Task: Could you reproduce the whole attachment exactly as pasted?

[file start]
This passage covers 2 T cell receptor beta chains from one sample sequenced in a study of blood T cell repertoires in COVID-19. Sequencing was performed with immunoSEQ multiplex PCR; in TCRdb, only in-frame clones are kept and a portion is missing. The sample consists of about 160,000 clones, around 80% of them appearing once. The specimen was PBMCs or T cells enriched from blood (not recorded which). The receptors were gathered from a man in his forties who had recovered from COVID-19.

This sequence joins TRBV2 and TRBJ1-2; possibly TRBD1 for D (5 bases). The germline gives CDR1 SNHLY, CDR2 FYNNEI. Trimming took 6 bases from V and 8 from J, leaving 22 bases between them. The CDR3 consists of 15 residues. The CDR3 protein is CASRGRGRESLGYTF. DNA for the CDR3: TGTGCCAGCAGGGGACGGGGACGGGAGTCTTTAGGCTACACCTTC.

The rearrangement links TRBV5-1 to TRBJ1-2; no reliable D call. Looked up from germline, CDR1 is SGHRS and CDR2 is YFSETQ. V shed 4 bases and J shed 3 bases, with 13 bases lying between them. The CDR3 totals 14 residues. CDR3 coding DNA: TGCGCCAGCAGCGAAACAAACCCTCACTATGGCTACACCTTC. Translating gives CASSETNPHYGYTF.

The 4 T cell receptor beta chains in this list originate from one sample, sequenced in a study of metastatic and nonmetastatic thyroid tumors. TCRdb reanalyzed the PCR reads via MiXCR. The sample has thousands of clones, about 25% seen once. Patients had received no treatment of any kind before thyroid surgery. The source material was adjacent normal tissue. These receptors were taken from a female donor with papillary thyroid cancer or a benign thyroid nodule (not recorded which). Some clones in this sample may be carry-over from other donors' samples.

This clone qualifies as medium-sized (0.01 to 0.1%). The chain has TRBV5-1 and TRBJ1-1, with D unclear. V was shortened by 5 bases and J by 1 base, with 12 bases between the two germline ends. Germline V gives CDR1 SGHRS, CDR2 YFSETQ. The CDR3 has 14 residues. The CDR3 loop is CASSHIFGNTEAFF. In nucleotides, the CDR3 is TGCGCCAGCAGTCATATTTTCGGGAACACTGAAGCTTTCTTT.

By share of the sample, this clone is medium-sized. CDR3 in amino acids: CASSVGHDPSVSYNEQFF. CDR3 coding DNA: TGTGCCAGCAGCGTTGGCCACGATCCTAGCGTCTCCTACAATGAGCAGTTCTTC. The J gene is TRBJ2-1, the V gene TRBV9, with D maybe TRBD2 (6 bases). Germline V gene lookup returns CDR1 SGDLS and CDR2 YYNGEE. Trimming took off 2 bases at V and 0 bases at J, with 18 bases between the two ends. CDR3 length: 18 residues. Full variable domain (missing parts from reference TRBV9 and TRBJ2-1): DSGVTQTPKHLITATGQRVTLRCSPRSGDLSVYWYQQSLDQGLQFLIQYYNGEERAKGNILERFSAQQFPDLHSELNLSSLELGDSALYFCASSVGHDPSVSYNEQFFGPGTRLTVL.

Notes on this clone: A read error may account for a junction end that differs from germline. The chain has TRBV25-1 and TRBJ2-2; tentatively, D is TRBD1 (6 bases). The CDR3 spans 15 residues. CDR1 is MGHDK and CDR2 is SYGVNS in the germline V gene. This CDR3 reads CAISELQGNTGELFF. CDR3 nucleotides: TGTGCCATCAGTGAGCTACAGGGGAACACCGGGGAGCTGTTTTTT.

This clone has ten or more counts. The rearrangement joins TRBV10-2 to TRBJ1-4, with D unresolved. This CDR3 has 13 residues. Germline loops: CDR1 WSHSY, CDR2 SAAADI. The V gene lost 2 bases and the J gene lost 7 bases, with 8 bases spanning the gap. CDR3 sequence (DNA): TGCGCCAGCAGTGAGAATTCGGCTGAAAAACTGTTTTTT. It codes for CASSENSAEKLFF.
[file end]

This passage covers 2 T cell receptor beta chains from one sample sequenced in a study of blood T cell repertoires in COVID-19. Sequencing was performed with immunoSEQ multiplex PCR; in TCRdb, only in-frame clones are kept and a portion is missing. The sample consists of about 160,000 clones, around 80% of them appearing once. The specimen was PBMCs or T cells enriched from blood (not recorded which). The receptors were gathered from a man in his forties who had recovered from COVID-19.

This sequence joins TRBV2 and TRBJ1-2; possibly TRBD1 for D (5 bases). The germline gives CDR1 SNHLY, CDR2 FYNNEI. Trimming took 6 bases from V and 8 from J, leaving 22 bases between them. The CDR3 consists of 15 residues. The CDR3 protein is CASRGRGRESLGYTF. DNA for the CDR3: TGTGCCAGCAGGGGACGGGGACGGGAGTCTTTAGGCTACACCTTC.

The rearrangement links TRBV5-1 to TRBJ1-2; no reliable D call. Looked up from germline, CDR1 is SGHRS and CDR2 is YFSETQ. V shed 4 bases and J shed 3 bases, with 13 bases lying between them. The CDR3 totals 14 residues. CDR3 coding DNA: TGCGCCAGCAGCGAAACAAACCCTCACTATGGCTACACCTTC. Translating gives CASSETNPHYGYTF.

The 4 T cell receptor beta chains in this list originate from one sample, sequenced in a study of metastatic and nonmetastatic thyroid tumors. TCRdb reanalyzed the PCR reads via MiXCR. The sample has thousands of clones, about 25% seen once. Patients had received no treatment of any kind before thyroid surgery. The source material was adjacent normal tissue. These receptors were taken from a female donor with papillary thyroid cancer or a benign thyroid nodule (not recorded which). Some clones in this sample may be carry-over from other donors' samples.

This clone qualifies as medium-sized (0.01 to 0.1%). The chain has TRBV5-1 and TRBJ1-1, with D unclear. V was shortened by 5 bases and J by 1 base, with 12 bases between the two germline ends. Germline V gives CDR1 SGHRS, CDR2 YFSETQ. The CDR3 has 14 residues. The CDR3 loop is CASSHIFGNTEAFF. In nucleotides, the CDR3 is TGCGCCAGCAGTCATATTTTCGGGAACACTGAAGCTTTCTTT.

By share of the sample, this clone is medium-sized. CDR3 in amino acids: CASSVGHDPSVSYNEQFF. CDR3 coding DNA: TGTGCCAGCAGCGTTGGCCACGATCCTAGCGTCTCCTACAATGAGCAGTTCTTC. The J gene is TRBJ2-1, the V gene TRBV9, with D maybe TRBD2 (6 bases). Germline V gene lookup returns CDR1 SGDLS and CDR2 YYNGEE. Trimming took off 2 bases at V and 0 bases at J, with 18 bases between the two ends. CDR3 length: 18 residues. Full variable domain (missing parts from reference TRBV9 and TRBJ2-1): DSGVTQTPKHLITATGQRVTLRCSPRSGDLSVYWYQQSLDQGLQFLIQYYNGEERAKGNILERFSAQQFPDLHSELNLSSLELGDSALYFCASSVGHDPSVSYNEQFFGPGTRLTVL.

Notes on this clone: A read error may account for a junction end that differs from germline. The chain has TRBV25-1 and TRBJ2-2; tentatively, D is TRBD1 (6 bases). The CDR3 spans 15 residues. CDR1 is MGHDK and CDR2 is SYGVNS in the germline V gene. This CDR3 reads CAISELQGNTGELFF. CDR3 nucleotides: TGTGCCATCAGTGAGCTACAGGGGAACACCGGGGAGCTGTTTTTT.

This clone has ten or more counts. The rearrangement joins TRBV10-2 to TRBJ1-4, with D unresolved. This CDR3 has 13 residues. Germline loops: CDR1 WSHSY, CDR2 SAAADI. The V gene lost 2 bases and the J gene lost 7 bases, with 8 bases spanning the gap. CDR3 sequence (DNA): TGCGCCAGCAGTGAGAATTCGGCTGAAAAACTGTTTTTT. It codes for CASSENSAEKLFF.